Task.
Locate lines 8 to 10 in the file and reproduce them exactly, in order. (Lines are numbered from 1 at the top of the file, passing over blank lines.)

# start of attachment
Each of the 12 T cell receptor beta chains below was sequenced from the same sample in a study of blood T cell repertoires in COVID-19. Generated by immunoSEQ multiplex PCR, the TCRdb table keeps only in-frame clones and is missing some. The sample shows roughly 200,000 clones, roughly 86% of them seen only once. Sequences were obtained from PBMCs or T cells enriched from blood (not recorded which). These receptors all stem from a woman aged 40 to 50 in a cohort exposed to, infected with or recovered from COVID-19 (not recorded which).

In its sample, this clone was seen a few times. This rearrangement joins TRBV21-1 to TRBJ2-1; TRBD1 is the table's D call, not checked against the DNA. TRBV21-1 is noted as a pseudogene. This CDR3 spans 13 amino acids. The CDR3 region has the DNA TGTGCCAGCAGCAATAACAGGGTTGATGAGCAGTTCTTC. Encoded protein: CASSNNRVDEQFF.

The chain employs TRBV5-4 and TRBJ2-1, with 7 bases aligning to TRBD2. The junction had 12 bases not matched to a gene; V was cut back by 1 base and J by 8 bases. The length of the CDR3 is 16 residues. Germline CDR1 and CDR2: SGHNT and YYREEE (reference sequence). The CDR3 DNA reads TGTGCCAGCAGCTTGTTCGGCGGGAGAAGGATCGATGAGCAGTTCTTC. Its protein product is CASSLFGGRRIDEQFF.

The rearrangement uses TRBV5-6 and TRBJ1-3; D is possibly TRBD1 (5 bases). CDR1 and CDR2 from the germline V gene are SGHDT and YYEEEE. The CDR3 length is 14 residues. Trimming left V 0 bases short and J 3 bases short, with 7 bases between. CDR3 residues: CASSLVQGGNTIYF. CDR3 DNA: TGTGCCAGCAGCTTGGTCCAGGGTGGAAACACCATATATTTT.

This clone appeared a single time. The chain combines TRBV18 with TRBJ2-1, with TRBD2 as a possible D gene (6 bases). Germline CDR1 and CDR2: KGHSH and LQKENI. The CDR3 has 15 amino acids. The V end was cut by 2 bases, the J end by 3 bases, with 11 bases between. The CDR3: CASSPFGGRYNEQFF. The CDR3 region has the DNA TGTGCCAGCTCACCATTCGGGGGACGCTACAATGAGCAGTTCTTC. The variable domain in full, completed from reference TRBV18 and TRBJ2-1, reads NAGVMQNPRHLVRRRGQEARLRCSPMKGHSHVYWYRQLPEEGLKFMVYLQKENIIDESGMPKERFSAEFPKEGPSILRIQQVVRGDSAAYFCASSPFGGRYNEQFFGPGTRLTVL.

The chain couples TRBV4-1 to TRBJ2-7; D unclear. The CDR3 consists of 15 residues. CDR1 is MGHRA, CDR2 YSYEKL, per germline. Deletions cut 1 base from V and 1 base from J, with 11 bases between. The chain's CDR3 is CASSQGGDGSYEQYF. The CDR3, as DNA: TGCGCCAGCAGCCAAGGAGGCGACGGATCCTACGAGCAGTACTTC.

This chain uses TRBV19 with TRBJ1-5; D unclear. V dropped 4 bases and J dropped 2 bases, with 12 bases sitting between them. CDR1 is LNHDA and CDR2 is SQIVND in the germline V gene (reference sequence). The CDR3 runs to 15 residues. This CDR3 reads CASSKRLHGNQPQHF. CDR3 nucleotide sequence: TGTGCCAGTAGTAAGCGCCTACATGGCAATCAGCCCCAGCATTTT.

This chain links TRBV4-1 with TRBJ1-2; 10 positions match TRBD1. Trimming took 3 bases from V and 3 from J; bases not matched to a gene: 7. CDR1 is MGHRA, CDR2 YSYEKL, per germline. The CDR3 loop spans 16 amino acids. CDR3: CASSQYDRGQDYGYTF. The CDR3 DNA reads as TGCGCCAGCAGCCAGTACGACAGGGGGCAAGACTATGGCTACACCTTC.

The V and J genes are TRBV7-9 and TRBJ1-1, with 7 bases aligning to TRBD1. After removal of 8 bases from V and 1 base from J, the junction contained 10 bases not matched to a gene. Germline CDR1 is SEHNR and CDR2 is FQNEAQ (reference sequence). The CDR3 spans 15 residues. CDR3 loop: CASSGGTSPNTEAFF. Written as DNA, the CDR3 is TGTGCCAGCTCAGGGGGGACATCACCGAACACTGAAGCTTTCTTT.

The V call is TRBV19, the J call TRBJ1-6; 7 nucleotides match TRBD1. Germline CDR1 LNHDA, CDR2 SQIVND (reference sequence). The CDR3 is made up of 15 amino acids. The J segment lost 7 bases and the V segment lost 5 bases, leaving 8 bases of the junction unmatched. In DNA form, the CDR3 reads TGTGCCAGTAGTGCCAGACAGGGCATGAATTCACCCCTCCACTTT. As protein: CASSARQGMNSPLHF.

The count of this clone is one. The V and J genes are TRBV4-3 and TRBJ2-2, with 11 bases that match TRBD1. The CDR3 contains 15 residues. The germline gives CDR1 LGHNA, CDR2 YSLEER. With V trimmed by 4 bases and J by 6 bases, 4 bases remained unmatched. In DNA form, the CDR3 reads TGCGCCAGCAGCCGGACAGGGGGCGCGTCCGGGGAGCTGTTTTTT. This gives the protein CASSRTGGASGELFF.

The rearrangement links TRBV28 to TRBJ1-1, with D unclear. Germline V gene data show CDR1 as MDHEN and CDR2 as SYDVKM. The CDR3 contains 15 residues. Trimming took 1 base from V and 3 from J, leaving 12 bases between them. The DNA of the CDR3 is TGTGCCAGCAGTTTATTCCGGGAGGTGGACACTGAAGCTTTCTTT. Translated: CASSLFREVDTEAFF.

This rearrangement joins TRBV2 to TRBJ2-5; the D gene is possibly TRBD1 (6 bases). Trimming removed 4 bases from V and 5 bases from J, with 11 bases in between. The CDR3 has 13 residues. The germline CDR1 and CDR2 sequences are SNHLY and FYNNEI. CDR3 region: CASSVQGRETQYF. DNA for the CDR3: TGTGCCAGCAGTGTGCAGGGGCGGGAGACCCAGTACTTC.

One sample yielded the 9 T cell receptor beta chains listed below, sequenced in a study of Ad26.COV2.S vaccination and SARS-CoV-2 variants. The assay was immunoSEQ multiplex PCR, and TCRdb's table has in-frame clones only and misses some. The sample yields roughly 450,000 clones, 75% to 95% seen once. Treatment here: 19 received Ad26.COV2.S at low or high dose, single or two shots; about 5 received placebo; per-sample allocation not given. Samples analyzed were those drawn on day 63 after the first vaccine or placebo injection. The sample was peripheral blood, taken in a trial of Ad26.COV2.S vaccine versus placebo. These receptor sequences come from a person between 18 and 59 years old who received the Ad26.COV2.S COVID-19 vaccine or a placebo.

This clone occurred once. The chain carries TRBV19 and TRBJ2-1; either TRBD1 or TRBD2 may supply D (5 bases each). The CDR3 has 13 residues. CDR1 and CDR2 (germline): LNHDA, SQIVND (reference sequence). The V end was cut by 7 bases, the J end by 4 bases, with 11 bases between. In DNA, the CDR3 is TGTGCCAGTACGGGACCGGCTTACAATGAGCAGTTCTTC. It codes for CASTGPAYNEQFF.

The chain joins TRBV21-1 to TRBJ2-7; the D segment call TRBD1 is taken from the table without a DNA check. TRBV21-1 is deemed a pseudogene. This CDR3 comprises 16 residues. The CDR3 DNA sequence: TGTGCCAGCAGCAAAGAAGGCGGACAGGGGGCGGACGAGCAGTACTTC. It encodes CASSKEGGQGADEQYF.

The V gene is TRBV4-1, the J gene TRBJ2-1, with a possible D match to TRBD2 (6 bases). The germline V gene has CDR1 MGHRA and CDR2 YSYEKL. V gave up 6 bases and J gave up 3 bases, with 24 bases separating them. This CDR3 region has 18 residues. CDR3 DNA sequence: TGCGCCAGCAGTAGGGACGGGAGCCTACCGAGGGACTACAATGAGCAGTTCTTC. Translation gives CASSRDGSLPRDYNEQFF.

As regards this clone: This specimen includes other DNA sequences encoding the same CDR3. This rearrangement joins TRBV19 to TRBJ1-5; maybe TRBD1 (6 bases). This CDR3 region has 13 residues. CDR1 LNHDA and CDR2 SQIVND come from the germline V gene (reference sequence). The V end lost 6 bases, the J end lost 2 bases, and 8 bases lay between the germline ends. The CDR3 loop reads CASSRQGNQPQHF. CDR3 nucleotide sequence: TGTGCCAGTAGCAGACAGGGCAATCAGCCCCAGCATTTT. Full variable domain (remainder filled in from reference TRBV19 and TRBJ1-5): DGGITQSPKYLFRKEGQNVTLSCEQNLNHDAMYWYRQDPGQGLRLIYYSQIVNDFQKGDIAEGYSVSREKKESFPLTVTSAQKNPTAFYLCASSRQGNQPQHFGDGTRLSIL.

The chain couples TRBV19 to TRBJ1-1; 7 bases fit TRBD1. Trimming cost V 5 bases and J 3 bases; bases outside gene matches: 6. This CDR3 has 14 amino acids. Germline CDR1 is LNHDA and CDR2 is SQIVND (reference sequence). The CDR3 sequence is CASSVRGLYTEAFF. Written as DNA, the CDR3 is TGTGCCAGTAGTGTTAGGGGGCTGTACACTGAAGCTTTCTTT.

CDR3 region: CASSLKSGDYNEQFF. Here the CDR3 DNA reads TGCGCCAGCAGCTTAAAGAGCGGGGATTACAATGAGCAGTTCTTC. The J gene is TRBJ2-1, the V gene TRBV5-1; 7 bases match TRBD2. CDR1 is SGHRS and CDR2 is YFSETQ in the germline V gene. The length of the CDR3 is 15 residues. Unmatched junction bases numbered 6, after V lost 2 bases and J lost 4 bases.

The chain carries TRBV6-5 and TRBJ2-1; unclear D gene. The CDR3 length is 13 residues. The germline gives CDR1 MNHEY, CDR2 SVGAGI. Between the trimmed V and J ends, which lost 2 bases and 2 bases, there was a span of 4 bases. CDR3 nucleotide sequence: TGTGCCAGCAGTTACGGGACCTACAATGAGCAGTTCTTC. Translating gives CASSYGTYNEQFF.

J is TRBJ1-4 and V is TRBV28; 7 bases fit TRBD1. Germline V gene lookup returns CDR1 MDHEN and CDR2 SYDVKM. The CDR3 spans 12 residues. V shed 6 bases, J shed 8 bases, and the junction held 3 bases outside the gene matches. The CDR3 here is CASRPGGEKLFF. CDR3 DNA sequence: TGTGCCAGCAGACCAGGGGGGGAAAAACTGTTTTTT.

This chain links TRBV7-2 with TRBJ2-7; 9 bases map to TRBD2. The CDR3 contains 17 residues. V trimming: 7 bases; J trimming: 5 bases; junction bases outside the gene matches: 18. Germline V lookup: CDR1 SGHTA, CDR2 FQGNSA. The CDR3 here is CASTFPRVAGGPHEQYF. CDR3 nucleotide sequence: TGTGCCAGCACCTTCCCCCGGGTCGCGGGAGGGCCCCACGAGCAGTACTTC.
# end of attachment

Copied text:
This chain links TRBV4-1 with TRBJ1-2; 10 positions match TRBD1. Trimming took 3 bases from V and 3 from J; bases not matched to a gene: 7. CDR1 is MGHRA, CDR2 YSYEKL, per germline. The CDR3 loop spans 16 amino acids. CDR3: CASSQYDRGQDYGYTF. The CDR3 DNA reads as TGCGCCAGCAGCCAGTACGACAGGGGGCAAGACTATGGCTACACCTTC.

The V and J genes are TRBV7-9 and TRBJ1-1, with 7 bases aligning to TRBD1. After removal of 8 bases from V and 1 base from J, the junction contained 10 bases not matched to a gene. Germline CDR1 is SEHNR and CDR2 is FQNEAQ (reference sequence). The CDR3 spans 15 residues. CDR3 loop: CASSGGTSPNTEAFF. Written as DNA, the CDR3 is TGTGCCAGCTCAGGGGGGACATCACCGAACACTGAAGCTTTCTTT.

The V call is TRBV19, the J call TRBJ1-6; 7 nucleotides match TRBD1. Germline CDR1 LNHDA, CDR2 SQIVND (reference sequence). The CDR3 is made up of 15 amino acids. The J segment lost 7 bases and the V segment lost 5 bases, leaving 8 bases of the junction unmatched. In DNA form, the CDR3 reads TGTGCCAGTAGTGCCAGACAGGGCATGAATTCACCCCTCCACTTT. As protein: CASSARQGMNSPLHF.